Considering these factors, I chose Nigerian Dwarf goats. They met my needs for dairy production, are easy to handle, are less vocal than other breeds, and are a miniature breed, so I can have more per acre on my 5-acre homestead.

Buying Your First Goats

nigerian dwarf goat kids

When you’re ready to purchase your first goats, here are some tips to follow:

Do Your Research First: The biggest mistake I see is people getting goats on a whim without learning basic things about them. If you get goats with little to no knowledge about them, you will end up with sick or dead goats.

I researched for about a year before bringing my first goats home. I read books and articles, listened to podcasts, and watched countless YouTube videos.

Prepare Beforehand: Have all the necessary arrangements before your goats arrive. This includes proper fencing, a suitable shelter, and all required feeding and care supplies.

Find a Reputable Breeder: Source your goats from a breeder with a strong reputation for raising healthy animals. Check online reviews or get recommendations from other goat owners. If they’re new to breeding, remember that any reputable breeder will be transparent and welcoming, inviting you to visit their farm or homestead.

Inspect the Goats: Before making a purchase, closely examine the goats. They should be alert, with shiny coats and bright eyes. Avoid goats that seem sluggish or display signs of illness, such as runny noses or weepy eyes.

Ask About Health Care Management: Talk to the breeder about the goats’ health history. Knowing their medical background is key to managing their care properly.

Purchase in Pairs: Goats are social creatures and need companionship. You need to buy at least two goats so they can keep each other company. Otherwise, you’ll end up with a goat that constantly bleats and tries to escape to find another goat.

Feeding Your Goats

goats browsing on shrubs

Proper nutrition is key to keeping goats healthy and happy. A balanced goat diet includes hay, fresh browse, good quality, goat-specific, loose minerals, and other nutritional supplements. Here’s how I manage my goats’ diet to meet their dietary needs:

Hay: I have breeding does, so they mainly eat an alfalfa/grass hay mix. If you have wethers (a neutered male goat), kids, dry does, or bucks, basic grass hay (like Timothy, Brome, etc.) is sufficient for them. Keep their hay off the ground to reduce the risk of contact with parasites. I mainly use the mesh 2×2” hay bags for now.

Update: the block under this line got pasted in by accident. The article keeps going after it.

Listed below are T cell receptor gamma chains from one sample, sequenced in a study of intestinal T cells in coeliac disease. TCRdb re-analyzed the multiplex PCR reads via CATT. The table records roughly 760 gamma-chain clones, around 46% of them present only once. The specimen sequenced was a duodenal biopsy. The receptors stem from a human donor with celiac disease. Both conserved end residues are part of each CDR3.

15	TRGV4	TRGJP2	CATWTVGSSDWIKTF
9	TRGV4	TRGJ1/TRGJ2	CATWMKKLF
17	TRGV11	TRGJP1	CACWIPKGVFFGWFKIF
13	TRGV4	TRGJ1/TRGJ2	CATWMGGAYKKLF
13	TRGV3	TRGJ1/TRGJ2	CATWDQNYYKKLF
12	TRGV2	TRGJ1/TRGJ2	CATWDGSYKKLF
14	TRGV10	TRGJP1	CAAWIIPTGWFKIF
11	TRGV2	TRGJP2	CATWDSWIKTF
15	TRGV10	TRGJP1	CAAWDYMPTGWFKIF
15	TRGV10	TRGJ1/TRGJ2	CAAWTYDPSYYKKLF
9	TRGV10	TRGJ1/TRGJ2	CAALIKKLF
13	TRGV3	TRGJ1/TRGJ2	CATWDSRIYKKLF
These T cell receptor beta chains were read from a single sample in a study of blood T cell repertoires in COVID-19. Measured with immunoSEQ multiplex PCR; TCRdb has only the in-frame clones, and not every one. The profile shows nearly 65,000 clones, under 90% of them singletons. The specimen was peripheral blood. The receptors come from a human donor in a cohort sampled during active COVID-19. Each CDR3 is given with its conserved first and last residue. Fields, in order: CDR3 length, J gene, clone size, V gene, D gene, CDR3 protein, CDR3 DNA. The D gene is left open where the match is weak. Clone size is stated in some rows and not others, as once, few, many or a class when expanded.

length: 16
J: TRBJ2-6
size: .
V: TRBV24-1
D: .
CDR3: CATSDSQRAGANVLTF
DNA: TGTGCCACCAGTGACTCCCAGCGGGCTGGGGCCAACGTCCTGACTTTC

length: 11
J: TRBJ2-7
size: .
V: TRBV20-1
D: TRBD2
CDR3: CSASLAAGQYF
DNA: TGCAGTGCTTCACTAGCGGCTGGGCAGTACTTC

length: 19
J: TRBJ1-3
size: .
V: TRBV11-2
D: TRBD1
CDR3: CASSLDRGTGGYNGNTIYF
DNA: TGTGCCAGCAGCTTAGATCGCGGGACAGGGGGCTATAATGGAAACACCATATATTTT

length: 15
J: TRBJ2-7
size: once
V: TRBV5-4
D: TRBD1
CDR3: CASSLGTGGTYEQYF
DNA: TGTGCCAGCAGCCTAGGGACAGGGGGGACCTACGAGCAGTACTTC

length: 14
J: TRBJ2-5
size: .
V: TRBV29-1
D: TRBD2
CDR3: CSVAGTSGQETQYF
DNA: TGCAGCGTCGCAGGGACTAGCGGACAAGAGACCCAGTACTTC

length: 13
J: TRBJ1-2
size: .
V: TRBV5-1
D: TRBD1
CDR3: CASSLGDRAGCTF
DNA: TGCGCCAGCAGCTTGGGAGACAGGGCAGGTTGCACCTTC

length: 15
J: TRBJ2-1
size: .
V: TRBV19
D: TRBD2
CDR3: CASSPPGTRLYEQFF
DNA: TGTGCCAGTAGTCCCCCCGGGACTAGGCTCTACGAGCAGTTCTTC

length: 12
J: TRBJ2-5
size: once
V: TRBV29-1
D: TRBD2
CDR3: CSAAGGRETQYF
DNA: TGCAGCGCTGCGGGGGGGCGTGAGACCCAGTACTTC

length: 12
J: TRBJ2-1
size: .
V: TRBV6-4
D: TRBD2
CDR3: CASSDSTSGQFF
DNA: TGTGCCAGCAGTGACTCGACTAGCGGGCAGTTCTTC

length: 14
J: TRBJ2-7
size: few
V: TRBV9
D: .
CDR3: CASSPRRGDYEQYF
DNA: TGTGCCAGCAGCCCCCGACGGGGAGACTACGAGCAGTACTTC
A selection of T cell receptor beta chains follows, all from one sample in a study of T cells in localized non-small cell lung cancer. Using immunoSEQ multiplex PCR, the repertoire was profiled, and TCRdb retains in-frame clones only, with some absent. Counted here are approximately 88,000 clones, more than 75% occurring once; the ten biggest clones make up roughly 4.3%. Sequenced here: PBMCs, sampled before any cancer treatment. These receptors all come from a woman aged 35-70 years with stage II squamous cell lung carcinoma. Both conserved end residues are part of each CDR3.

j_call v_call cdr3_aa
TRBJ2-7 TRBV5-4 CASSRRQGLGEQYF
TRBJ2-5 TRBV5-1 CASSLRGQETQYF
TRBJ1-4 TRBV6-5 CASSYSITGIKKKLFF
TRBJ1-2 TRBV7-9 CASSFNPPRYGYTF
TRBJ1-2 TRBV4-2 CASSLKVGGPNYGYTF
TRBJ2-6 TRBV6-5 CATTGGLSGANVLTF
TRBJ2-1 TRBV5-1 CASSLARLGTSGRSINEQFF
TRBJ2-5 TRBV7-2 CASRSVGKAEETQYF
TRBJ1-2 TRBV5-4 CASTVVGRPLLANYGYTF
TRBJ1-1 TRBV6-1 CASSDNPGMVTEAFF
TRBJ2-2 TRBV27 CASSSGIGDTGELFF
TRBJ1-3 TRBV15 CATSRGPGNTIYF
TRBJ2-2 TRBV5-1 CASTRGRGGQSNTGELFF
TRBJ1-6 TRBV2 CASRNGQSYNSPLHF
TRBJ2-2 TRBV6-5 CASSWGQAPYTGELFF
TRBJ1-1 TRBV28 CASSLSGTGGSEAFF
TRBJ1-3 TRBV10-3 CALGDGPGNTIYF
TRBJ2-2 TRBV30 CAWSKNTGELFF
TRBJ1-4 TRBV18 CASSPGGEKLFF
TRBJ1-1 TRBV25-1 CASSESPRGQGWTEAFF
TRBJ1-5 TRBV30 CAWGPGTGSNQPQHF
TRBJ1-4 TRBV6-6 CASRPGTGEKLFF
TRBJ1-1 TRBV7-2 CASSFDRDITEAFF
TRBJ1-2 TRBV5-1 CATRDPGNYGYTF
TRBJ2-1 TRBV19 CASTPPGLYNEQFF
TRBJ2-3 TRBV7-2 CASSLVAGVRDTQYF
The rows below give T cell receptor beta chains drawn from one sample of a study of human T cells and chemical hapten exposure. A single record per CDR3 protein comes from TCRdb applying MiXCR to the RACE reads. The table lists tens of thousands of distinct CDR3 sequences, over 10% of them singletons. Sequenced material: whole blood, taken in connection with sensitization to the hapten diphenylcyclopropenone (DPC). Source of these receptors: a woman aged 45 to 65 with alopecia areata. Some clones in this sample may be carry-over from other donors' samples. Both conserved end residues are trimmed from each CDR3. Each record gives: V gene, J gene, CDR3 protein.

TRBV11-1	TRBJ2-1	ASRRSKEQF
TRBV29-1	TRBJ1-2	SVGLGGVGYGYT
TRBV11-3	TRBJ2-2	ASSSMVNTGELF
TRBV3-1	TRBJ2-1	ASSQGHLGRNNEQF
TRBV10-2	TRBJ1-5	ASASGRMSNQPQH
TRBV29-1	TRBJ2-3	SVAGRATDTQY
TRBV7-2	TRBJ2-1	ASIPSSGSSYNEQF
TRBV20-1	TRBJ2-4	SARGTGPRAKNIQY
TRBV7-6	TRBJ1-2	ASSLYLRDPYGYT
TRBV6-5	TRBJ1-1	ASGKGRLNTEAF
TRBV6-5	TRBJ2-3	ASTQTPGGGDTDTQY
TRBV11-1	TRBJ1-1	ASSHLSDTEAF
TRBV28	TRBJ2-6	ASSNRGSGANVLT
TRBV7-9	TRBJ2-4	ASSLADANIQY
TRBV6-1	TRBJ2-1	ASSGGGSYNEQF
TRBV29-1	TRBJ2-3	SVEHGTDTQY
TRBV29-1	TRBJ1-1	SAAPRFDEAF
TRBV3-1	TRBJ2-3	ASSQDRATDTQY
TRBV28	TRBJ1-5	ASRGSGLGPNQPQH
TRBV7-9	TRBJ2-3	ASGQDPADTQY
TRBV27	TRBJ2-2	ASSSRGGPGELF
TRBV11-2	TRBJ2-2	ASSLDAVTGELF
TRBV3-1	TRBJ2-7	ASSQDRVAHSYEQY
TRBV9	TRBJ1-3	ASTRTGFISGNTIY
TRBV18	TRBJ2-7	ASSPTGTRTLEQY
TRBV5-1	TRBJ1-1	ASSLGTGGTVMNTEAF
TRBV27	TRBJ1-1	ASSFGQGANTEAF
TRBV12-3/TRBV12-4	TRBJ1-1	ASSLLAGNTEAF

Daily Browse: Goats are natural browsers and need to eat a variety of shrubs and tree leaves to get essential nutrients not always available in hay. My goats forage 1-2 times daily for about 30 minutes to 1 hour each time, depending on the season and weather.

goat kids browsing on shrubs

Rotational grazing: Rotational grazing prevents overgrazing and reduces parasite buildup by interrupting their life cycle. Goats should be moved once the grass gets below 6″. We planted a goat forage mix on an acre of our back pasture specifically for the goats. Once it’s grown high enough, we’ll begin rotating them around this area in a portable pen.

Supplemental Feed: Since I have dairy goats, I give them supplemental 16% protein non-gmo grain and organic alfalfa pellets when pregnant and nursing. But, wethers and bucks shouldn’t eat alfalfa or grain. It’s too high in calcium and can cause urinary calculi.

Treats: They occasionally get Mannapro Apple and Licorice Goat Treats, raw dates, and sunflower seeds. I like to use sunflower seeds at bedtime to get them excited to go into their pens at night. A little handful is all they need.

Minerals and Supplements

goat feeders and supplements

Minerals: Many health issues stem from goats not getting the proper amount of minerals, so it’s really important to give them the right ones. I give my goats Sweetlix Meat Maker minerals or Purina as a backup. They’re the only brands I know of that have enough copper (at least 1600 ppm) and selenium (at least 50 ppm) for goats.

Kelp with Herbamins: Kelp is great for goats because it provides essential vitamins and minerals. The Herbamins mix from Land of Havilah, which includes Alfalfa, Barley Grass, Wheat Grass, Dandelion, and other beneficial ingredients, serves as a comprehensive supplement. It enhances the availability of copper and selenium and supports liver health.

Kelp with Parasite Formula: The Parasite Formula, also from Land of Havilah, contains potent herbs such as Black Walnut, Cayenne, Clove, Garlic, Ginger, and Wormwood to help combat various parasites, such as barber pole worms, lungworms, live fluke, coccidia, and more.